The West Dumbartonshire town, Loch Lomond, is blessed with a meagre population of 6,000. It’s hardly a location that’s permanently engrained itself into rock ‘n’ roll history, but that all changed on August 3rd, 1996, when Oasis arrived in the Scottish highlands with 80,000 parka monkeys in tow.
That eternal summer of 1996 would be the pinnacle of Oasis, and it was somewhat of a slippery slope down ever since. There’s a reason why the documentary, Supersonic, ended with their performance at Knebworth. Things could only go downhill from there, yet, for the entirety of those scolding summer months, the Gallagher’s were relishing the views from the top of the world.
For the band, their entire existence had been building up to that show at Knebworth. However, before they could take to the stage, Oasis had other behemoth-sized concerts to get on with, starting with Manchester’s Maine Road in April and their two-night excursion to Scotland beginning on August 3rd.
Despite the hectic schedule, Oasis never made any bones about their plans to be the biggest band in the world, and by 1996, they were roosted comfortably on the mountain top with no other band even in their peripheral vision. Cool Britannia was in full flow, and there was nobody cooler than the Gallagher brothers. Together, they were still riding high from the release of 1995’s (What’s The Story) Morning Glory, and for a moment, it looked like they’d stay perched there forever.
Meanwhile, Oasis were joined on their journey up north by Cast, Ocean Colour Scene, Black Grape, among others, as the band brought a giant slab of Britpop to rural Scotland. Just a couple of years on from this sacred weekend in Lomond, the musical landscape of Britain would enter a state of purgatory as the genre began to itself from the inside.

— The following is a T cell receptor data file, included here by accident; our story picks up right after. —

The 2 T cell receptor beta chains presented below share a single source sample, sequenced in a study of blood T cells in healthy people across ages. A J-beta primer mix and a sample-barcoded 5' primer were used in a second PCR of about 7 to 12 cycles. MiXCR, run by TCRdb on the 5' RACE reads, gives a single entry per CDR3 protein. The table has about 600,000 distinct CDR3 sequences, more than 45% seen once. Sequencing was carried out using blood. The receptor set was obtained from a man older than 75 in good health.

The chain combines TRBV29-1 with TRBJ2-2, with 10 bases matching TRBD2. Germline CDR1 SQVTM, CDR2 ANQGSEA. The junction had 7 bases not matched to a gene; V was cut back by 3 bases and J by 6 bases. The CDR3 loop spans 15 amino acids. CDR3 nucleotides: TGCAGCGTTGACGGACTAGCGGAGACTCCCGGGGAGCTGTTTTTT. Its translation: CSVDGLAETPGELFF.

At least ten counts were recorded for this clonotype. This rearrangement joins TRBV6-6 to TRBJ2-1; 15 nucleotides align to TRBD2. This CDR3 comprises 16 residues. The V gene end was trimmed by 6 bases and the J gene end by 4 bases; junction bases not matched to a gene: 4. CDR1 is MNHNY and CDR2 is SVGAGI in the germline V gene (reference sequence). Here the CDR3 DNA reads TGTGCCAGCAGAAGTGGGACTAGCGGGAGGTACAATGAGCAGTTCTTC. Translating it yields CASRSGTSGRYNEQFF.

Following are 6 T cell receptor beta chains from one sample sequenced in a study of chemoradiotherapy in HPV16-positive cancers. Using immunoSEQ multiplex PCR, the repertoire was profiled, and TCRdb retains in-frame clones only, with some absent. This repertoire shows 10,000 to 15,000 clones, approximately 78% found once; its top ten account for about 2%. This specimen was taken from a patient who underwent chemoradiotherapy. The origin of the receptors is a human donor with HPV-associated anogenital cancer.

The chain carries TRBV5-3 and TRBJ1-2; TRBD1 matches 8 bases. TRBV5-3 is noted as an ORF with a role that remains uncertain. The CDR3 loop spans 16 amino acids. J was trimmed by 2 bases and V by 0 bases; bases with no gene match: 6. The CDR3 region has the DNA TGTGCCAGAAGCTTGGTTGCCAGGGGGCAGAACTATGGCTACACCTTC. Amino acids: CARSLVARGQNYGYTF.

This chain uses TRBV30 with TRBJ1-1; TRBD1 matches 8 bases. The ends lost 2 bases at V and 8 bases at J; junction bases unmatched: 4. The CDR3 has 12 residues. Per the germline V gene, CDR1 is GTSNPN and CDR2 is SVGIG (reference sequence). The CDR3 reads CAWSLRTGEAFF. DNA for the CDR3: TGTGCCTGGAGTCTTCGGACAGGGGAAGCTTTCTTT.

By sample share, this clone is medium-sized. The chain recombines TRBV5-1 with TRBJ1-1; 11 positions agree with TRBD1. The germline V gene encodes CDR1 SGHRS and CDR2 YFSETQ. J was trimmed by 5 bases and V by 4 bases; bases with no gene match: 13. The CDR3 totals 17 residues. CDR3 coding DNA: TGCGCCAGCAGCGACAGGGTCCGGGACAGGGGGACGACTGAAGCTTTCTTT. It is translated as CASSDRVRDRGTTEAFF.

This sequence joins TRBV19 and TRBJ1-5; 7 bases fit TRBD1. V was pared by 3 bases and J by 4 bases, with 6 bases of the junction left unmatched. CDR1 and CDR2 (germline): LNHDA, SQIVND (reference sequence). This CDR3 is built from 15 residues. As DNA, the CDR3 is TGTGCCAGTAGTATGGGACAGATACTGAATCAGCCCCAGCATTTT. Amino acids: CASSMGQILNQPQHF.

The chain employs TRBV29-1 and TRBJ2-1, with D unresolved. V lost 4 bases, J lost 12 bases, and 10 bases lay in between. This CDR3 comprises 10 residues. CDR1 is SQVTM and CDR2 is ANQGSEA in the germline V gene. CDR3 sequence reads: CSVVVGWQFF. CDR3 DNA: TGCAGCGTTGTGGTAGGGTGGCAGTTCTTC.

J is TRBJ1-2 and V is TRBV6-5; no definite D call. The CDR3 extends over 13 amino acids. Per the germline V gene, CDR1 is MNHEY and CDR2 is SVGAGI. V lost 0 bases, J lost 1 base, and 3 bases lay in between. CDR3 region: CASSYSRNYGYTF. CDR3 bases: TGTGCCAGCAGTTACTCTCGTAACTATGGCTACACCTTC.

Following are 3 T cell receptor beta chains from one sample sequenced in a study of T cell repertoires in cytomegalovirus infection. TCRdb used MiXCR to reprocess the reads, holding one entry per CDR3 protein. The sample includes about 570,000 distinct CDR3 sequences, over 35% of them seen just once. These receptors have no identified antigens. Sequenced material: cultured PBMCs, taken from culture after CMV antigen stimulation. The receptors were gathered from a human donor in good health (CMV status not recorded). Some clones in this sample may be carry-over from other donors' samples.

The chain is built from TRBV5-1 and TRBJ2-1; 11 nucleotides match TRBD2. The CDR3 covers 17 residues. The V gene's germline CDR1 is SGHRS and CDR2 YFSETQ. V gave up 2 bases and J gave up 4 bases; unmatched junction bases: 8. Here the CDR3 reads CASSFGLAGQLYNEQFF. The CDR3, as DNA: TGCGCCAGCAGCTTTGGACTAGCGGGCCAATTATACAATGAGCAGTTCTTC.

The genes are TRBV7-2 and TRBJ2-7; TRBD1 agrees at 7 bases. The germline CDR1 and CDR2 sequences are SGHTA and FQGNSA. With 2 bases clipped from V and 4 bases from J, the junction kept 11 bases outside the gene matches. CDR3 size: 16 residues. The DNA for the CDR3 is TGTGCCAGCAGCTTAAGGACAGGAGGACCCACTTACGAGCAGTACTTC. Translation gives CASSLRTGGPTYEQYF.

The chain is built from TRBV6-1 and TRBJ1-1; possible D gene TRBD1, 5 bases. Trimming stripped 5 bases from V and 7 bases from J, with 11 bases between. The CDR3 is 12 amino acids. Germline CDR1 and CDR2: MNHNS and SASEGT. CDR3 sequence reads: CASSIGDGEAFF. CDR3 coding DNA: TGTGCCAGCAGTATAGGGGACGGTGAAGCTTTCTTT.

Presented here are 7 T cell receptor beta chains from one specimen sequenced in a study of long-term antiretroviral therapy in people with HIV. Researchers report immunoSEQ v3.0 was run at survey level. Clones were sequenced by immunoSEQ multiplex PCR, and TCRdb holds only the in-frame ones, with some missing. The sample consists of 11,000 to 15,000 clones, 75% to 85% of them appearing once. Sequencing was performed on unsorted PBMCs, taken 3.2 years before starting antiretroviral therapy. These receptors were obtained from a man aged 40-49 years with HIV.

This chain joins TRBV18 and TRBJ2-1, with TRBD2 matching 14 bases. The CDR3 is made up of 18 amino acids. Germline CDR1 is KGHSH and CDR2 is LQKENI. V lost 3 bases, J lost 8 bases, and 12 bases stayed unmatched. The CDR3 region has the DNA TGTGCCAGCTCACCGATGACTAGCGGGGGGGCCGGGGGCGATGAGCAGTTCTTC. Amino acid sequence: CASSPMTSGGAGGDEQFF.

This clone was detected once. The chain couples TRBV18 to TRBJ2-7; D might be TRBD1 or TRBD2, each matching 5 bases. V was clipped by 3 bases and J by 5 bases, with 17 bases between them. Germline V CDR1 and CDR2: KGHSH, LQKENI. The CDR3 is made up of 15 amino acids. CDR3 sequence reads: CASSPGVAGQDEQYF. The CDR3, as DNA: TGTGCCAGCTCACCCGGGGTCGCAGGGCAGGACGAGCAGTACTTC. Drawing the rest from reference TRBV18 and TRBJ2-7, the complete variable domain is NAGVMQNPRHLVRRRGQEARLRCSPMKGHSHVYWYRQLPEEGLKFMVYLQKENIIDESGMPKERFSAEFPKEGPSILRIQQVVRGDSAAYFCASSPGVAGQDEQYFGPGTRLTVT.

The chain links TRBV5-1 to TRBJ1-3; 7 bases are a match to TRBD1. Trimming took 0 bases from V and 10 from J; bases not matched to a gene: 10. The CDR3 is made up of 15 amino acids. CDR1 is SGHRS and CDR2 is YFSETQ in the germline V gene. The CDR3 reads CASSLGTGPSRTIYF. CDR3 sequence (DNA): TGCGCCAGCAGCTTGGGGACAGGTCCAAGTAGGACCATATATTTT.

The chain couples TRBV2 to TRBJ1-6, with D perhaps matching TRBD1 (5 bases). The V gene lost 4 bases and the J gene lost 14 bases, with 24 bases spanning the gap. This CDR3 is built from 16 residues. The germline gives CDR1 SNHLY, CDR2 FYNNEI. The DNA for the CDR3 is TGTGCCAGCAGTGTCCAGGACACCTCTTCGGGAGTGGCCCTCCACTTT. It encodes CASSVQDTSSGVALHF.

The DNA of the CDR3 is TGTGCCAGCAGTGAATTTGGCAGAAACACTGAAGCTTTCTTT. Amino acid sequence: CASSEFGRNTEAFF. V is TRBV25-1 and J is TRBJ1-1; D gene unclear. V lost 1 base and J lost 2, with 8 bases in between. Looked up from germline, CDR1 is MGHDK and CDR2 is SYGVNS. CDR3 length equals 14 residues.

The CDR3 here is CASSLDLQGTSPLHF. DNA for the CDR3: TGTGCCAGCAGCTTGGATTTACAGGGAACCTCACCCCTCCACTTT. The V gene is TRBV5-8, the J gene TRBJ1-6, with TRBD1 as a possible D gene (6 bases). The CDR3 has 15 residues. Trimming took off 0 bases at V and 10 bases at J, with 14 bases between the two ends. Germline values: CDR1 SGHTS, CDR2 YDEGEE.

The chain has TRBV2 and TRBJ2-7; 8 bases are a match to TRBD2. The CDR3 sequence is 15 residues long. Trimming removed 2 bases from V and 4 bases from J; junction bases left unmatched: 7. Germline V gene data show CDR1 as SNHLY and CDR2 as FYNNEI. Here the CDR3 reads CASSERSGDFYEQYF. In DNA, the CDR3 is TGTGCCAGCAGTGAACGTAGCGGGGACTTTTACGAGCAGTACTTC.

However, for two days in 1996, nothing else mattered as 80,000 music lovers descended on Scotland in their droves and unified in their celebration of the last true seismic British subculture that infiltrated the mainstream.
With that in mind, it was fitting that Scotland also got its moment in the sun to celebrate Oasis on their victory lap, considering it was Glasgow’s iconic venue King Tut’s that handed the band their first big break.
Looking back at that summer and highlighting Knebworth as an example, Noel Gallagher reflected in conversation with Hot Ones: “I do look back on it fondly. And funnily enough, when we did the Oasis documentary a few years ago there’s a still of the crowd we’re playing, and there’s 125,000 people, and the best thing about the photograph is not one single person has got a telephone. So everyone’s in the moment with the band.”
Oasis were the band of their generation, and if that was ever in any doubt, this holy footage from their show at Balloch Country Park proves it. Music has the power to bring people together in wonderful ways, and for those two nights in Loch Lomond — 80,000 unified voices were singing from the Gallagher’s celestial hymn sheet.